Boletus mushroom: photo, description of boletus species (white oak mushroom, bronze boletus and girlish boletus)

The boletus mushroom is one of the most common species of the Boletov family. Among the most common types of boletus are white oak mushroom (sometimes it is called net boletus), bronze boletus and girlish boletus. All these mushrooms have long been used for food, and nowadays they are delicacies, since the halo of their distribution has significantly decreased.

Below you will find a photo and description of the boletus mushroom, information about the places of their growth and recommendations for the use of these mushrooms in cooking.

What does bronze boletus look like

Category: edible.

Bronze boletus (Boletus aereus) hat (diameter 6-16 cm): brown or brown, often almost black. It has the shape of a hemisphere, in old mushrooms it becomes flat.

Leg (height 6-12.5 cm): lighter than the cap, occasionally reddish. It has a cylindrical shape, less often clavate or barrel-shaped, dense and hard. Tapers slightly from bottom to top.

Tubular layer: light brown or beige, turns greenish when pressed. Depending on the age of the mushroom, it can be creamy or yellowish in color. The pores are very small, rounded.

Pay attention to the photo and description of the boletus pulp: like the porcini mushroom, it is white, dense and very fleshy.

When it grows: from late May to early October in Europe and North America.

Where can I find: in deciduous warm forests (oak, beech, hornbeam).

Eating: possesses excellent taste in any form - boiled, fried, dried, salted.

Application in traditional medicine: does not apply.

Other names: dark bronze porcini mushroom, copper porcini mushroom, hornbeam porcini mushroom, chestnut porcini mushroom, oak mushroom, oak mushroom. How the boletus of this species looks like can be judged by its French name: in France, in addition to the traditional “aching bronze” mushroom, it has a name that has recently been banned in European literature - “head of a negro” (tete de negre).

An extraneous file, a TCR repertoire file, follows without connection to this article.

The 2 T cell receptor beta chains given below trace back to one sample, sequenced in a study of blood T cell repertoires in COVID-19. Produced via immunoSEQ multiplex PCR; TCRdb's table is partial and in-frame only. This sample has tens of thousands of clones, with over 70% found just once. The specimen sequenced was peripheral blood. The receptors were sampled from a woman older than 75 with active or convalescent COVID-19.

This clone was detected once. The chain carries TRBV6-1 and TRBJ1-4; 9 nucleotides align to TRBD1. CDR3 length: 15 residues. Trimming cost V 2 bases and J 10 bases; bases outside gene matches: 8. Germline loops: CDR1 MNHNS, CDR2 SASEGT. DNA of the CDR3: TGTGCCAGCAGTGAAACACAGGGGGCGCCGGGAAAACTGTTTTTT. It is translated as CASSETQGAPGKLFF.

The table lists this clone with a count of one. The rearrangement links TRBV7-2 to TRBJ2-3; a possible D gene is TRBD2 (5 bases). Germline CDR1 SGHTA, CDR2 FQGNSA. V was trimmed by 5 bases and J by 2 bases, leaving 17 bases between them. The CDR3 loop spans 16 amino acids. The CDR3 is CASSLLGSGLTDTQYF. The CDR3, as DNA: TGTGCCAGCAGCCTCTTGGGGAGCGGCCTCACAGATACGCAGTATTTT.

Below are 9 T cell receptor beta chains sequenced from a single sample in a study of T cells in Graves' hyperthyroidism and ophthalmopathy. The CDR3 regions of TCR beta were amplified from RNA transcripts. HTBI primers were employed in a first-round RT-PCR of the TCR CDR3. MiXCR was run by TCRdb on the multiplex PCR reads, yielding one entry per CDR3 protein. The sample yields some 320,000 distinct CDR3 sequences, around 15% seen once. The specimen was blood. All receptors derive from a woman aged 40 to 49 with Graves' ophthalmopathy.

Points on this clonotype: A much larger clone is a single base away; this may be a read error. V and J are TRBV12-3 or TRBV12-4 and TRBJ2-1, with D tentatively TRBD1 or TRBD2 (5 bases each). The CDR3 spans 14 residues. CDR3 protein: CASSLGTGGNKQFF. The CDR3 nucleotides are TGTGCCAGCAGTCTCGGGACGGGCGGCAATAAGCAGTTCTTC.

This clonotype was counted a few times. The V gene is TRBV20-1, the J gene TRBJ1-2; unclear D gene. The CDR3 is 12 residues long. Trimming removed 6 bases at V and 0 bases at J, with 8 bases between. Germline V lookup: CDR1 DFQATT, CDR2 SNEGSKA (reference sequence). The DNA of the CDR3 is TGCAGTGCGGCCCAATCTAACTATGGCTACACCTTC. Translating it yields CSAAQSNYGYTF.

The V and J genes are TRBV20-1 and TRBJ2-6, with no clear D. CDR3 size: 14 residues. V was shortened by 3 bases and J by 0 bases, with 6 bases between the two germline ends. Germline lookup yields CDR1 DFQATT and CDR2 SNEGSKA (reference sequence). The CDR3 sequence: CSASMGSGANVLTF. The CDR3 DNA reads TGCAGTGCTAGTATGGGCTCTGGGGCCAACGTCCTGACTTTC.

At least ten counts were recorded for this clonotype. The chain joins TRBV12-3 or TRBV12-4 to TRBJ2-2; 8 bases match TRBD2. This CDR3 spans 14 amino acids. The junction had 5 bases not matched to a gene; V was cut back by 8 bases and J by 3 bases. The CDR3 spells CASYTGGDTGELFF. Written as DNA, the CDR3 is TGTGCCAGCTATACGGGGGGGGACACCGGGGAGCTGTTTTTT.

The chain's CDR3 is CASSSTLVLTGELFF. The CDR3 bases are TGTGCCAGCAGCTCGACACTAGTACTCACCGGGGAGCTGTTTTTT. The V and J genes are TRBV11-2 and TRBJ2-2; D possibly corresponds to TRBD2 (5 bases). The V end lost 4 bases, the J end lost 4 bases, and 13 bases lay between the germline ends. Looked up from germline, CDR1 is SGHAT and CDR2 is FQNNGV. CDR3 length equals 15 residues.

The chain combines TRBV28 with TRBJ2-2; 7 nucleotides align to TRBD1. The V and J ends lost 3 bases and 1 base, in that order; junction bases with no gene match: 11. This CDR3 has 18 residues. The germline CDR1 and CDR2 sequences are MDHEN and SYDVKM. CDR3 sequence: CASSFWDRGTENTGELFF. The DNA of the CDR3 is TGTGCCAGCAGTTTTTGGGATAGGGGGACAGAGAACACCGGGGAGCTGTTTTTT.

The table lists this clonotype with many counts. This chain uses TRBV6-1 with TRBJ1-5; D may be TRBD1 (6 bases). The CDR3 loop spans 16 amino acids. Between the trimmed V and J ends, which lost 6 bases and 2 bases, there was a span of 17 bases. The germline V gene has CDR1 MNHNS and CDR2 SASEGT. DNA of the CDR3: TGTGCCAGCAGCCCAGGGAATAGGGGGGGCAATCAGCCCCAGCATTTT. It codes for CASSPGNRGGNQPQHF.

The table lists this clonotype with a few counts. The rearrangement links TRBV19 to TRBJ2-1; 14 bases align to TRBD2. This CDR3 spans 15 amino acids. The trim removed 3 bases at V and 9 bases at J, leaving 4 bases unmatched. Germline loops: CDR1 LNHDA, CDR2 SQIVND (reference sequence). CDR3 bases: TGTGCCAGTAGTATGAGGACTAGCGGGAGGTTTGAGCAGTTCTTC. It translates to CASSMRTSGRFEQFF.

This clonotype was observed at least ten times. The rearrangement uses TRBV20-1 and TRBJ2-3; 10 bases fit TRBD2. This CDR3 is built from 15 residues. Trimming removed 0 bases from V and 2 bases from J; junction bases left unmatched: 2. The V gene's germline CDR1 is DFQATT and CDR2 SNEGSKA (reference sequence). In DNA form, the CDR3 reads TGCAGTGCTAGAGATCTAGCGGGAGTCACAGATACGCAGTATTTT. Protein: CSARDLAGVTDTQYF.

According to the description, the mushroom boletus is similar tobile fungus (Tylopilus felleus), but its tubular layer has a pinkish tint.

Boletus mushroom girlish

Category: edible.

As seen in the photo, mushroom boletus girlish (Boletus appendiculatus) has a hat with a diameter of 7-18 cm. Its color is brownish-golden, less often with a reddish tint, almost flat, sometimes slightly convex in the center. The edges are usually slightly curved inward.

Leg (height 8-16 cm): lighter than the cap, along the entire length with a yellowish mesh, which is practically absent in old mushrooms. The lower part is strongly pointed.

Tubular layer: bright yellow.

Pay attention to the photo of boletus pulp: it is lemon-colored, when pressed or at the cut site, it turns a little blue. Very dense. Has a pleasant aroma.

Doubles: semi-white mushroom (Boletus impolitus), rooted boletus (Boletus radicans) and inedible (Boletus calopus). A raw semi-white mushroom smells sharply of carbolic acid. The stem of the rooting boletus is thicker, and the cap is noticeably lighter or paler. The inedible boletus can be easily distinguished by the bright coloration of the leg.

When it grows: from late June to mid-October in southern Europe.

Where can I find: usually in mixed forests. Prefers neighborhood with oaks and beeches.

Eating: according to mushroom pickers, it is inferior in taste to porcini mushroom, but still good for food.

Application in traditional medicine: does not apply.

Other names: rooted boletus, boletus is reddish, brown-yellow aches.

White oak mushroom (net) and its photo

Category: edible.

Hat of the netted boletus (Boletus reticulatus) (diameter 7-25 cm): from yellow to brownish brown. In young mushrooms, it is hemispherical, becoming convex over time. Velvety to the touch.

Leg (height 3-11 cm): yellowish or light brown, lighter than the cap, usually with a network of small veins, but in young mushrooms it can be almost smooth. Tapering from bottom to top, thick, dense and fleshy.

The photo of the white oak mushroom shows that its tubular layer changes color depending on the age of the mushroom from white to greenish or olive. The pores are large and rounded.

Pulp: white, firm and very fleshy, with a sweet nutty flavor.

Doubles: edible representatives of the Boletovye family and the gall fungus (Tylopilus felleus), which has a dark mesh on the leg, as well as a pinkish tubular layer.

When it grows: from late May to mid-autumn in the Krasnodar Territory and the neighboring republics of Russia, as well as in the countries of the Eurasian continent with a temperate climate. Less common in North America and North Africa.

Where can I find: on alkaline soils of deciduous forests, most often next to beeches or chestnuts, and from mushrooms - with granite-footed oak tree.

Eating: in almost any form - boiled, fried, dried or salted.

Application in traditional medicine: does not apply.

Other names: white oak mushroom, white summer mushroom, boletus net.